Wednesday, April 02, 2014

Sermon: Wednesday of Laetare (Lent 4) – 2014

2 April 2014

Text: Isa 66:10-11, Ps 122

In the name of + Jesus.  Amen.

This week in Lent is known as Laetare, that is “Rejoice!” –
which is one of the last messages the prophet Isaiah has for us in the sixty-six chapters of His book.  “Rejoice with Jerusalem, and be glad with her, all you who love her.”  For Isaiah has written prophetically, proclaiming good news, the Gospel of Jesus Christ.  Isaiah informs the children of Israel of the promise that their time in exile will end, and the blessings of eternity, as conceived as a New Jerusalem, an Eternal Zion, the City of God, is coming upon the Lord’s beloved chosen people as the Messiah is coming.  And He comes not to punish sin, but rather to forgive transgression. Not to seek justice against Israel, but to atone for her.

“Rejoice with Jerusalem, and be glad with her, all you who love her.”

In this week of Laetare, the prophet’s call to rejoice is woven together as an antiphon with King David’s great hymn to the New Jerusalem, the Eternal Zion, the City of God – the 122nd Psalm, which was sung as the people of God ascended higher and higher as they walked to the House of God to worship.

“I was glad when they said to me,” says King David, says the people of Israel, say the Church of every time and place and age, singing with great rejoicing: “Let us go into the house of the Lord.”  For here, dear friends, in this holy house, we experience this New Jerusalem, this city of peace where God and man have been reconciled, where our sins have been forgiven, where God Himself has given us hope, joy, and a reason to live.  God Himself has poured out upon us His grace, His mercy, His peace – through the atoning blood of our Lord upon the cross.  And what’s more, dear friends, this peace, this atonement, this life itself is here fed to you, as a mother satisfies her children “with the consolation of her bosom” in a holy meal of the Lord’s body and blood.

“Rejoice with Jerusalem, and be glad with her, all you who love her.”

For the name Jerusalem, symbolic of our New Jerusalem, our Eternal City, our City of God is embedded in the name of our own congregation, Salem, chosen by our forbears as a reminder that we are part of this New Creation undertaken by God in Christ, a city not built on a river but on a baptismal flood, a city not protected with walls, but shielded by angels, a city not governed by a mayor, but overseen in love by the King Himself.  Salem is Shalom, Salem is peace, Salem is that reconciliation between our righteous God and us poor, miserable sinners, a reconciliation based solely upon Christ, given to us by grace, through faith, and secured by the Word of God and His holy sacraments.

“Rejoice with Jerusalem, and be glad with her, all you who love her.”

King David implores us to “pray for the peace of Jerusalem,” not only the earthly city of brick and mortar, but the eternal city of the living stones of the people of God.  We wish to have peace among those here in this sanctuary, peace between all those who are members of this congregation, peace between all of our brothers and sisters in Christ across the globe, peace between all people of every land and language, and peace between God and man in the cross of Christ.  “Pray for the peace of Jerusalem: May they prosper who love you.  For the sake of my brethren and companions, I will now say, ‘Peace be within you.’”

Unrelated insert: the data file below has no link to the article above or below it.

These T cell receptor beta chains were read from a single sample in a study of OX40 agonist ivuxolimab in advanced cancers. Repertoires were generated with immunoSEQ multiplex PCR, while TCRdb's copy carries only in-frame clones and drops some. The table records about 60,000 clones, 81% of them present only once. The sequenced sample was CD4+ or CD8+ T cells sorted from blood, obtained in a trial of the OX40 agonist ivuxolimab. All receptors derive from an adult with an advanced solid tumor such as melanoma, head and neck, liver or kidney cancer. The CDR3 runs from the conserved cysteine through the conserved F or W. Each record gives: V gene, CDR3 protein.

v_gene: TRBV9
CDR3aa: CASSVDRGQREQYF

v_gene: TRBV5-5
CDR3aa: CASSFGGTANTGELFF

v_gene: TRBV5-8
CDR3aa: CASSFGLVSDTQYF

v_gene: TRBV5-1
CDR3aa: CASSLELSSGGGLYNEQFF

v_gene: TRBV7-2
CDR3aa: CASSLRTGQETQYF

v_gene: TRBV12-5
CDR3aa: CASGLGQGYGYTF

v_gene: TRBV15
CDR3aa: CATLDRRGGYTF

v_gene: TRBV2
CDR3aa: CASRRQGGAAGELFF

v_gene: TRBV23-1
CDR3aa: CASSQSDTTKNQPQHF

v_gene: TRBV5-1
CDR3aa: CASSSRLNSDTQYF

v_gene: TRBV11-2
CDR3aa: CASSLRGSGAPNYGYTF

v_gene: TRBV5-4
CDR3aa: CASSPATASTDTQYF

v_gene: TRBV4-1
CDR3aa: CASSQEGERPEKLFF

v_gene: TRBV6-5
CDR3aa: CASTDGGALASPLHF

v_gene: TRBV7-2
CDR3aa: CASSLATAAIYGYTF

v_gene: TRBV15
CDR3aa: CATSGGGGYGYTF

That peace, dear friends, that reconciliation, the ending of the war that we started with God in the Garden of Eden, the endless bloodshed between brethren of the human race, the interminable squabbles between brothers and sisters within the Christian Church, that peace that passes all understanding, is indeed what our Lord won for us at the cross, and what He has given us at the font, at the altar, and at the pulpit.  It is that Word of reconciliation that makes Jerusalem not only the great city, but the very city of peace, a peace which has no end.

So let us rejoice, dear friends.  Even in the midst of our sorrows, even as we still live in a world riddled by sin, a church torn by schisms, a planet ablaze in conflict, a body still plagued by death, and a life on this side of the grave still suffering the effects of sin.  Even in the penitential season of Lent, let us rejoice, dear friends.  Let us rejoice because we know where we are headed – to the cross and to the empty tomb.  Let us rejoice like the ancient Jewish pilgrims making their way with gladness to the City of Jerusalem, knowing that they were going to the house of the Lord to find eternal peace.  Indeed, let us rejoice in the New Jerusalem, the Eternal Zion, the City of God.

“Rejoice with Jerusalem, and be glad with her, all you who love her.”  Amen.


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